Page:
Returning from the holidays, one of the things we religiously practice till at least the end of the month is money management. And while it is a good idea to keep 'December money' aside, your money attitude throughout the year has more impact on your finances.
To improve your financial well-being and discipline this new year, here are eight money rules to keep this year. This post is directed at individual finance, but a little brush up here and there, and you can apply it to your business too.
Rule 1: never spend more than you earn. It is easier to get into debt than recover from it. And people actually spend the rest of their life repaying debts.
Rule 2: gradually save up for big/major expenses rather than take them out of your earnings at once. It takes off the financial strain and allows you to do multiple things gradually and together.
Rule 3: a percentage of your income is yours to keep. This is not saving towards anything; just keep it for yourself. Also, it doesn't have to be big, just set aside a percentage monthly.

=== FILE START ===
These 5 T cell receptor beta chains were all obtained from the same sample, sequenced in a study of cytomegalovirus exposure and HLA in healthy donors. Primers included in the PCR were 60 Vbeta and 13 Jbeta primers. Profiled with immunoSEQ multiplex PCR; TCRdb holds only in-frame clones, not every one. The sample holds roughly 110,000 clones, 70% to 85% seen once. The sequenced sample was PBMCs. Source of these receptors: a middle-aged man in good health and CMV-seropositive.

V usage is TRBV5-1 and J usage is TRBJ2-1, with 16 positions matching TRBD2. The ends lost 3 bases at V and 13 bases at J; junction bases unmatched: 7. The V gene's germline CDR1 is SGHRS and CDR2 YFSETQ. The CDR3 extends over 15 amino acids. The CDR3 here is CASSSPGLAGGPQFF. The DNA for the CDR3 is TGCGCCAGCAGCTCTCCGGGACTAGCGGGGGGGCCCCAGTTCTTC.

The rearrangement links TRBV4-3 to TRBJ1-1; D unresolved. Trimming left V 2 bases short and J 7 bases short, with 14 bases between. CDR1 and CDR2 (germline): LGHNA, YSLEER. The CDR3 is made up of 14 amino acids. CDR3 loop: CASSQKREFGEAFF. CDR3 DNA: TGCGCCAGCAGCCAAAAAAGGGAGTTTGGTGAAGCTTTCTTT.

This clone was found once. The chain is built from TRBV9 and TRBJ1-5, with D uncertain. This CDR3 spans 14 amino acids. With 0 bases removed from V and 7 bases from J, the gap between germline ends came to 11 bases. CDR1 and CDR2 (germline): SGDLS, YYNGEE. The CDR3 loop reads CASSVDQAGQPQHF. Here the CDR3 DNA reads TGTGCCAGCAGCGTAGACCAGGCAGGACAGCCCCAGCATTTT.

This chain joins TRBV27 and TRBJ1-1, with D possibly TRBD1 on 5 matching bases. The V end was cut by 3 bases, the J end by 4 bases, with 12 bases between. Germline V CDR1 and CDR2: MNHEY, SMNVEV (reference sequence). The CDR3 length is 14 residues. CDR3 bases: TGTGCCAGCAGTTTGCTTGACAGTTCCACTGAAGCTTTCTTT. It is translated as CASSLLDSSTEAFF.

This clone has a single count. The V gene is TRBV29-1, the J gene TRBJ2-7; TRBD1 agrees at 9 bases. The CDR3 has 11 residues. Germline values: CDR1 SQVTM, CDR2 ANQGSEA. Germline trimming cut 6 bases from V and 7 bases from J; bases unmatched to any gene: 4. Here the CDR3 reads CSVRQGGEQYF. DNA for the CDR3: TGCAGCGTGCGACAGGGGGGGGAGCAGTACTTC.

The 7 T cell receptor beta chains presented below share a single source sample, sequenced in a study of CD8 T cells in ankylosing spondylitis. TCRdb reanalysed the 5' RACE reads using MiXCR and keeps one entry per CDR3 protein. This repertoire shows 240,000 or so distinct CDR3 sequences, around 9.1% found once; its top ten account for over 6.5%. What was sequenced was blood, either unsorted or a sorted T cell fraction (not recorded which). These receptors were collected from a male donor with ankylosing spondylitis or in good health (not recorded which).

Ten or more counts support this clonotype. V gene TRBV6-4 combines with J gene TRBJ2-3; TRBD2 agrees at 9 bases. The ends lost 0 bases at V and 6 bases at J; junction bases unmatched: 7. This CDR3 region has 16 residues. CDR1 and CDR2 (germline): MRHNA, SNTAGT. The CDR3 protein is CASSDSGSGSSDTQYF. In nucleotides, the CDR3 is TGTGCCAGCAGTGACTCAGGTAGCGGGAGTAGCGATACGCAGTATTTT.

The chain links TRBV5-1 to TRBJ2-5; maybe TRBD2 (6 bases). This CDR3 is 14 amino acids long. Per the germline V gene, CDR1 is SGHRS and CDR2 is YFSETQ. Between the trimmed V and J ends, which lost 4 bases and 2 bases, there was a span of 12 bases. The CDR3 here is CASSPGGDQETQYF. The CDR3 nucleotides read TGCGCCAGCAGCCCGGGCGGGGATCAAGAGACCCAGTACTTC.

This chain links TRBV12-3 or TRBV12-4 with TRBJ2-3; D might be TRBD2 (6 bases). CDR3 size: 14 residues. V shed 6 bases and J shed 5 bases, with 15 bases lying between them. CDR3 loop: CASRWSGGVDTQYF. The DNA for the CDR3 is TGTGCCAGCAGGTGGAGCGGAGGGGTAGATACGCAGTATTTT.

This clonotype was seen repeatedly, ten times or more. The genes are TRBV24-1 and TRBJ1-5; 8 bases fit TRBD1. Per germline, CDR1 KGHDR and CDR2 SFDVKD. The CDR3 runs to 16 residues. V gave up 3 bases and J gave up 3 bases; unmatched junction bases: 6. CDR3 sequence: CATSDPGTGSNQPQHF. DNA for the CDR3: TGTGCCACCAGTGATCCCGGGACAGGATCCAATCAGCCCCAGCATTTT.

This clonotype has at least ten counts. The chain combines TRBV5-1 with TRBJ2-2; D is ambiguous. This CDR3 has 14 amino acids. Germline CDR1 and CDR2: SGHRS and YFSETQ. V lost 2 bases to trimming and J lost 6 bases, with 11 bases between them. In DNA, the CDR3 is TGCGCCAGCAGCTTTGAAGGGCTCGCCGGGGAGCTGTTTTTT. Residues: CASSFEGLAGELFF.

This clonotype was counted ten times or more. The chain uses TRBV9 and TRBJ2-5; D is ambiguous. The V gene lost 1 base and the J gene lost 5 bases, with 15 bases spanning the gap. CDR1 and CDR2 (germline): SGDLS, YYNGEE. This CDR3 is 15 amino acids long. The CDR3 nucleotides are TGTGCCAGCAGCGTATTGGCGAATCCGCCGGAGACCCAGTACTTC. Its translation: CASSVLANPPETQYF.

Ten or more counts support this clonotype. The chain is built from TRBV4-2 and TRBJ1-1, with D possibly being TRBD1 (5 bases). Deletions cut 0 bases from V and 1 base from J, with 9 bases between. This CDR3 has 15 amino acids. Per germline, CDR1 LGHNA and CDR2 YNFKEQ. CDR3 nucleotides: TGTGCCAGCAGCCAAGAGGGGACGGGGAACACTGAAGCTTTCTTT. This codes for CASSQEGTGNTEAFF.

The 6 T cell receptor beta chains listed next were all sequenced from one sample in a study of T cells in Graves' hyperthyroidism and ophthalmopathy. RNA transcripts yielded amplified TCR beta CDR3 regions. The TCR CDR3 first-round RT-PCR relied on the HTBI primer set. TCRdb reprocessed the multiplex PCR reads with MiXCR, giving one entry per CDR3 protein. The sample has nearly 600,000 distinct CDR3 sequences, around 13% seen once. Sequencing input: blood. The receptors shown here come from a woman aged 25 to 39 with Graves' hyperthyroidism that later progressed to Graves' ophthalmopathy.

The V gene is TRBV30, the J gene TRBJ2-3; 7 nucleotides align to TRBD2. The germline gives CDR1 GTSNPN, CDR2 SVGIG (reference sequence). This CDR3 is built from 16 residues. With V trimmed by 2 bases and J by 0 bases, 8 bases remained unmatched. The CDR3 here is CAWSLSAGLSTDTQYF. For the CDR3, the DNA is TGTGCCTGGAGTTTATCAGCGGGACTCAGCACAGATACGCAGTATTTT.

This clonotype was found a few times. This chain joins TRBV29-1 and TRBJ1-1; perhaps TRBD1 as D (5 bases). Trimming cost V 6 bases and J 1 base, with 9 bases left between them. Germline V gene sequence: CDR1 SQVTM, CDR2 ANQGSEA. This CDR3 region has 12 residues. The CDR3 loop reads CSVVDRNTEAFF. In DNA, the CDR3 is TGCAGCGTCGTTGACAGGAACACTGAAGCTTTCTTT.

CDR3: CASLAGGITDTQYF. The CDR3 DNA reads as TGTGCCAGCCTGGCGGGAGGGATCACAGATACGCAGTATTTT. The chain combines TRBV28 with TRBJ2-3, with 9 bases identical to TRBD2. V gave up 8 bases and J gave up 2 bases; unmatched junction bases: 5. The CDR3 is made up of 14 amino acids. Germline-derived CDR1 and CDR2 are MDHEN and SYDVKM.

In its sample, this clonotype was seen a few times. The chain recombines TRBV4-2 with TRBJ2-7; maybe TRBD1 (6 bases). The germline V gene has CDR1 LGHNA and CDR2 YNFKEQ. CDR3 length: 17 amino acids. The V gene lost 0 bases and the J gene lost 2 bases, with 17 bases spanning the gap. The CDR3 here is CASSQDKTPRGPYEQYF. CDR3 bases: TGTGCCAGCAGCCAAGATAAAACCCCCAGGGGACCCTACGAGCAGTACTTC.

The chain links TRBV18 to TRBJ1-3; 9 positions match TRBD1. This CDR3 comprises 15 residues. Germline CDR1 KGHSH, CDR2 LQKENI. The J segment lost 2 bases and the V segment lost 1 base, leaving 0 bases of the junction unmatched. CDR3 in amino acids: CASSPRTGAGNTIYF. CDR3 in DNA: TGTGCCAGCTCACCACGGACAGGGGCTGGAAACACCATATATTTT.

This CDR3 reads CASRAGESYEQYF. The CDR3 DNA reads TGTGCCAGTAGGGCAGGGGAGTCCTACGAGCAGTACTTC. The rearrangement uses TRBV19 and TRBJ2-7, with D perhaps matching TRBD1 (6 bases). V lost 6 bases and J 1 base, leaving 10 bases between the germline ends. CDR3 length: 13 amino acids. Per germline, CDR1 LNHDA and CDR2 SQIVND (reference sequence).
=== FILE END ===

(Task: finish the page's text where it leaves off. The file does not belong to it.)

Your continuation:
Rule 4: have a budget. Plan how you want to spend your money so you don’t miss the most important things you need. And the second part of this rule is to stick to your budget.
Rule 5: Invest. if you can't afford it at once, save towards the investment. But investing is a great way to increase your earnings. This brings us to the next rule...
Rule 6: your income must steadily continue to increase. This could mean changing jobs, acquiring a new skill, introducing a new product, or even starting a new business. Whatever applies to you, the result should be a steady increase in revenue. Remember, your bills and responsibilities will continue to increase.
Rule 7: have short and long-term financial goals. As you save for your house rent, don't forget to save for building your house. As you save for the holidays, don't forget to save for retirement.
Rule 8: never borrow more than you can pay within a year. Especially when it comes with ever-increasing interest. If you have to borrow, work out a payment plan that leaves enough to sort out essential bills so you don’t end up in an endless cycle of borrowing to pay back.
Keeping these rules boils down to two things -the goals you have set for yourself and the discipline to stay on track. It is not an easy journey, but it is a journey that holds immense benefits for your financial well-being.
Cheers to making healthy financial choices this year.